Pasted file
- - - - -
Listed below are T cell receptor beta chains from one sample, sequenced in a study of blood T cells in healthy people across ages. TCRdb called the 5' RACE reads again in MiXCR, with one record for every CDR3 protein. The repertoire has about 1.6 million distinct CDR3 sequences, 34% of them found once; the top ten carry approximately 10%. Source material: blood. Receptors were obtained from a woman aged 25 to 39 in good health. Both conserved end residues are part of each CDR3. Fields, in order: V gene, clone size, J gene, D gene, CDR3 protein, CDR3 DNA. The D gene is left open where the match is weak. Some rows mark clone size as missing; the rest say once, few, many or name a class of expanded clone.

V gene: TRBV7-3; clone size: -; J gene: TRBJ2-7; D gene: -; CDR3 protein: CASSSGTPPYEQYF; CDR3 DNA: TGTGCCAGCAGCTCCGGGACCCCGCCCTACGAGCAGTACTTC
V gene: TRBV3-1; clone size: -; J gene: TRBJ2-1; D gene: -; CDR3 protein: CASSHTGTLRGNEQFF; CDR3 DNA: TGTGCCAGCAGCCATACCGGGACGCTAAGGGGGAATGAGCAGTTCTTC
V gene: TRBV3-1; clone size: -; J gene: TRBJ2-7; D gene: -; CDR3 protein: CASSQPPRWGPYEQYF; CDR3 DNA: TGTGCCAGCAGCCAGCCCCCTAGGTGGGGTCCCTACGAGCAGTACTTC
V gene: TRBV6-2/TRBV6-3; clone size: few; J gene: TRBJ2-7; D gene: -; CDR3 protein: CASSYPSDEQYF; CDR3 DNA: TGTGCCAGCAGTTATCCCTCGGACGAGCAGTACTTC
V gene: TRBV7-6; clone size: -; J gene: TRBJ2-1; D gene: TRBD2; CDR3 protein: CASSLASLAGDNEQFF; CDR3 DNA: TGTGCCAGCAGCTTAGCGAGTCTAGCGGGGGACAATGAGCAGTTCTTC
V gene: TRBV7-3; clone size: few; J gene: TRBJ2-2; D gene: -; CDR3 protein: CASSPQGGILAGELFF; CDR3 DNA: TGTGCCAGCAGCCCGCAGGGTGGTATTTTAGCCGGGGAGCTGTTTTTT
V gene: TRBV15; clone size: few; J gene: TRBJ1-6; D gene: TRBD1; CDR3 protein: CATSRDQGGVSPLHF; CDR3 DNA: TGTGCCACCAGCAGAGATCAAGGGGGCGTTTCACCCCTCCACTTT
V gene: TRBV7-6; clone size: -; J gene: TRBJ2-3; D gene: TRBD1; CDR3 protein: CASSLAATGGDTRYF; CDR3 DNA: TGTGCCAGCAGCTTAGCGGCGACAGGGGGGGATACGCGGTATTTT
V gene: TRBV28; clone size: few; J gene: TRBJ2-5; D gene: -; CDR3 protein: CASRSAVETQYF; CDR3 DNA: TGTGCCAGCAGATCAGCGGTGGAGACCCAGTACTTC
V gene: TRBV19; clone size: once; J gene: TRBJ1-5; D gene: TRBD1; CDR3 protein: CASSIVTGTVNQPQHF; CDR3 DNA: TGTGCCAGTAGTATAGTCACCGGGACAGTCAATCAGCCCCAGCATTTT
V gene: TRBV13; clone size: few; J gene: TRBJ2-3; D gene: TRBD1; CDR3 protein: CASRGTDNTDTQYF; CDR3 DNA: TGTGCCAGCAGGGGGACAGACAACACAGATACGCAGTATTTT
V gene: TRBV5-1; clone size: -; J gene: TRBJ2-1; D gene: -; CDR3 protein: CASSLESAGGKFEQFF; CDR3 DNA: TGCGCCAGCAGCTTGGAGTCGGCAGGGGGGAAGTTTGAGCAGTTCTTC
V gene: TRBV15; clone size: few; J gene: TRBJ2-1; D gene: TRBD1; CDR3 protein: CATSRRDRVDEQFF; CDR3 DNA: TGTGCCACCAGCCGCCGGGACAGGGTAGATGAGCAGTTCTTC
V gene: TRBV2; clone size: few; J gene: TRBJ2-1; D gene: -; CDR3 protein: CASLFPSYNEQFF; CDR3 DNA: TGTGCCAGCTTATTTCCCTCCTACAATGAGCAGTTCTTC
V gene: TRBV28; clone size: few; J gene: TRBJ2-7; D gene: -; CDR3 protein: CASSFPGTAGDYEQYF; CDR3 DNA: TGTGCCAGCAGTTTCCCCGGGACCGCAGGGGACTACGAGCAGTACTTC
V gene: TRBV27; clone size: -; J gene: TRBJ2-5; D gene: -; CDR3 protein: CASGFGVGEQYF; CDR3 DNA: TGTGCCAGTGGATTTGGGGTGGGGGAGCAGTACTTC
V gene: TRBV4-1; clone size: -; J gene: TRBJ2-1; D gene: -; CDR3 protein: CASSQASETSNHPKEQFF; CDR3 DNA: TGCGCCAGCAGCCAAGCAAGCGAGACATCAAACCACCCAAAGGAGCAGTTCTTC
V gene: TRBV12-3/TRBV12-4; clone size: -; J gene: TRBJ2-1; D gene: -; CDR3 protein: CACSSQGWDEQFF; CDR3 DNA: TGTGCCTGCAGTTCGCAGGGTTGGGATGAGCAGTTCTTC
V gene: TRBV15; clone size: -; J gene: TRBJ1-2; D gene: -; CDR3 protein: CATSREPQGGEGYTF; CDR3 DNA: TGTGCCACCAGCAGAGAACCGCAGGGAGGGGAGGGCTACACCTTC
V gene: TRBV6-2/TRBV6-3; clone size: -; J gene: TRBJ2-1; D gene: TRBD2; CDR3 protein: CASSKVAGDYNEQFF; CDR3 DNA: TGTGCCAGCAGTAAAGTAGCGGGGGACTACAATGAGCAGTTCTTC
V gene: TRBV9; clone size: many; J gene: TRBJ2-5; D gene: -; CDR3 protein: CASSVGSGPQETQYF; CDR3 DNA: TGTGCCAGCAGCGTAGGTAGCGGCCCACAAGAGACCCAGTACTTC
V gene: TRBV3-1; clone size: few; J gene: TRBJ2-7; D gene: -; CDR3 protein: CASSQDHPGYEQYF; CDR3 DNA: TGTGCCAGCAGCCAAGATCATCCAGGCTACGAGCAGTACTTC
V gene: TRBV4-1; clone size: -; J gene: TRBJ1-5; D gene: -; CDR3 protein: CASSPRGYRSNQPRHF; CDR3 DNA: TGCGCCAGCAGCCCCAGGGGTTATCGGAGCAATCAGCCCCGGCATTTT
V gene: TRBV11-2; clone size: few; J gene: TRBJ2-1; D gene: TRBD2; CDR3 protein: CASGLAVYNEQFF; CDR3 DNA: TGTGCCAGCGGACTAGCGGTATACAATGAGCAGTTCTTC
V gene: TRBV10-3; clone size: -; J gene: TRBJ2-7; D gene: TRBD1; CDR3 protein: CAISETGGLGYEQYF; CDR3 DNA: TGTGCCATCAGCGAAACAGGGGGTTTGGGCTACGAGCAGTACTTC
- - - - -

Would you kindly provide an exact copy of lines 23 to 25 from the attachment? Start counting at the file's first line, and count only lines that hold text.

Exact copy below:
V gene: TRBV3-1; clone size: few; J gene: TRBJ2-7; D gene: -; CDR3 protein: CASSQDHPGYEQYF; CDR3 DNA: TGTGCCAGCAGCCAAGATCATCCAGGCTACGAGCAGTACTTC
V gene: TRBV4-1; clone size: -; J gene: TRBJ1-5; D gene: -; CDR3 protein: CASSPRGYRSNQPRHF; CDR3 DNA: TGCGCCAGCAGCCCCAGGGGTTATCGGAGCAATCAGCCCCGGCATTTT
V gene: TRBV11-2; clone size: few; J gene: TRBJ2-1; D gene: TRBD2; CDR3 protein: CASGLAVYNEQFF; CDR3 DNA: TGTGCCAGCGGACTAGCGGTATACAATGAGCAGTTCTTC